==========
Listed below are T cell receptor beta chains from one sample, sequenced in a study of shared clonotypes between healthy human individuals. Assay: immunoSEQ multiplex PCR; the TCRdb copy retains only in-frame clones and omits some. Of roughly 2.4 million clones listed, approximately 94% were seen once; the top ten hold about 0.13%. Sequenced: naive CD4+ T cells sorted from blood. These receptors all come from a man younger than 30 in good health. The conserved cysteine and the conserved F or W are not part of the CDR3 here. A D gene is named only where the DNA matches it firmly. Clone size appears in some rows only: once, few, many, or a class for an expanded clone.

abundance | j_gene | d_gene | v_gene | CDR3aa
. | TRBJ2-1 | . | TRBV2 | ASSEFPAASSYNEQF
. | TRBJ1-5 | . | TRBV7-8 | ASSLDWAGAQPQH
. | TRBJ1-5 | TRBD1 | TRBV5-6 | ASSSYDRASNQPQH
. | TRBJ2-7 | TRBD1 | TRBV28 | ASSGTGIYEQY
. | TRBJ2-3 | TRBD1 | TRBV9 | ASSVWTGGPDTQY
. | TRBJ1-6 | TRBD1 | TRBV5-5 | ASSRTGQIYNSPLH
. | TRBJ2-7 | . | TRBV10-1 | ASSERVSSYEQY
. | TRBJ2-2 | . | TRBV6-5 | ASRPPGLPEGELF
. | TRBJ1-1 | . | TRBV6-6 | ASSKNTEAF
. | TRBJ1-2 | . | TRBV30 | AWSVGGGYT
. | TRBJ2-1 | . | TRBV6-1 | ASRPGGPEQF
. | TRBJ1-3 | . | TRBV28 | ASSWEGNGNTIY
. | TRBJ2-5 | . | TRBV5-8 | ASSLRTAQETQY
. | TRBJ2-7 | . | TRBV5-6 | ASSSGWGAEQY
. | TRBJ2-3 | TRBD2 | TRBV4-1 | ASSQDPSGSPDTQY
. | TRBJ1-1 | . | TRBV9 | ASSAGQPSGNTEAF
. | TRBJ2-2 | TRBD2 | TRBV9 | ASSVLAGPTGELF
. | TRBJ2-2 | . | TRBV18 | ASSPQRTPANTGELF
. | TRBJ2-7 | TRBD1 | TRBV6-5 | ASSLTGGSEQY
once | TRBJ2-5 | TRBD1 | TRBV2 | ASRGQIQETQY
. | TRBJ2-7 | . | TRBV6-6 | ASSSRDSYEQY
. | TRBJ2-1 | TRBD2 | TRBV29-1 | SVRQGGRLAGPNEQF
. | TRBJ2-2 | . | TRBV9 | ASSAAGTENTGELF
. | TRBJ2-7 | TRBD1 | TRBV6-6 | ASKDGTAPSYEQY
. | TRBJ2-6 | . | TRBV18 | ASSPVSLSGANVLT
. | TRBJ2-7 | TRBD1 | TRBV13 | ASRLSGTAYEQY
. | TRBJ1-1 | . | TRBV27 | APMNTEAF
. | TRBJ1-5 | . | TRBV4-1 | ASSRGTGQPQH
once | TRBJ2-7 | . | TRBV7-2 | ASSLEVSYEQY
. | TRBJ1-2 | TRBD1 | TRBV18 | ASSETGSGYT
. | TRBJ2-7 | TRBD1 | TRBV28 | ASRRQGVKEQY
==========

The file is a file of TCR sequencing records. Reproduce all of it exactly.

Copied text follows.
Listed below are T cell receptor beta chains from one sample, sequenced in a study of shared clonotypes between healthy human individuals. Assay: immunoSEQ multiplex PCR; the TCRdb copy retains only in-frame clones and omits some. Of roughly 2.4 million clones listed, approximately 94% were seen once; the top ten hold about 0.13%. Sequenced: naive CD4+ T cells sorted from blood. These receptors all come from a man younger than 30 in good health. The conserved cysteine and the conserved F or W are not part of the CDR3 here. A D gene is named only where the DNA matches it firmly. Clone size appears in some rows only: once, few, many, or a class for an expanded clone.

abundance | j_gene | d_gene | v_gene | CDR3aa
. | TRBJ2-1 | . | TRBV2 | ASSEFPAASSYNEQF
. | TRBJ1-5 | . | TRBV7-8 | ASSLDWAGAQPQH
. | TRBJ1-5 | TRBD1 | TRBV5-6 | ASSSYDRASNQPQH
. | TRBJ2-7 | TRBD1 | TRBV28 | ASSGTGIYEQY
. | TRBJ2-3 | TRBD1 | TRBV9 | ASSVWTGGPDTQY
. | TRBJ1-6 | TRBD1 | TRBV5-5 | ASSRTGQIYNSPLH
. | TRBJ2-7 | . | TRBV10-1 | ASSERVSSYEQY
. | TRBJ2-2 | . | TRBV6-5 | ASRPPGLPEGELF
. | TRBJ1-1 | . | TRBV6-6 | ASSKNTEAF
. | TRBJ1-2 | . | TRBV30 | AWSVGGGYT
. | TRBJ2-1 | . | TRBV6-1 | ASRPGGPEQF
. | TRBJ1-3 | . | TRBV28 | ASSWEGNGNTIY
. | TRBJ2-5 | . | TRBV5-8 | ASSLRTAQETQY
. | TRBJ2-7 | . | TRBV5-6 | ASSSGWGAEQY
. | TRBJ2-3 | TRBD2 | TRBV4-1 | ASSQDPSGSPDTQY
. | TRBJ1-1 | . | TRBV9 | ASSAGQPSGNTEAF
. | TRBJ2-2 | TRBD2 | TRBV9 | ASSVLAGPTGELF
. | TRBJ2-2 | . | TRBV18 | ASSPQRTPANTGELF
. | TRBJ2-7 | TRBD1 | TRBV6-5 | ASSLTGGSEQY
once | TRBJ2-5 | TRBD1 | TRBV2 | ASRGQIQETQY
. | TRBJ2-7 | . | TRBV6-6 | ASSSRDSYEQY
. | TRBJ2-1 | TRBD2 | TRBV29-1 | SVRQGGRLAGPNEQF
. | TRBJ2-2 | . | TRBV9 | ASSAAGTENTGELF
. | TRBJ2-7 | TRBD1 | TRBV6-6 | ASKDGTAPSYEQY
. | TRBJ2-6 | . | TRBV18 | ASSPVSLSGANVLT
. | TRBJ2-7 | TRBD1 | TRBV13 | ASRLSGTAYEQY
. | TRBJ1-1 | . | TRBV27 | APMNTEAF
. | TRBJ1-5 | . | TRBV4-1 | ASSRGTGQPQH
once | TRBJ2-7 | . | TRBV7-2 | ASSLEVSYEQY
. | TRBJ1-2 | TRBD1 | TRBV18 | ASSETGSGYT
. | TRBJ2-7 | TRBD1 | TRBV28 | ASRRQGVKEQY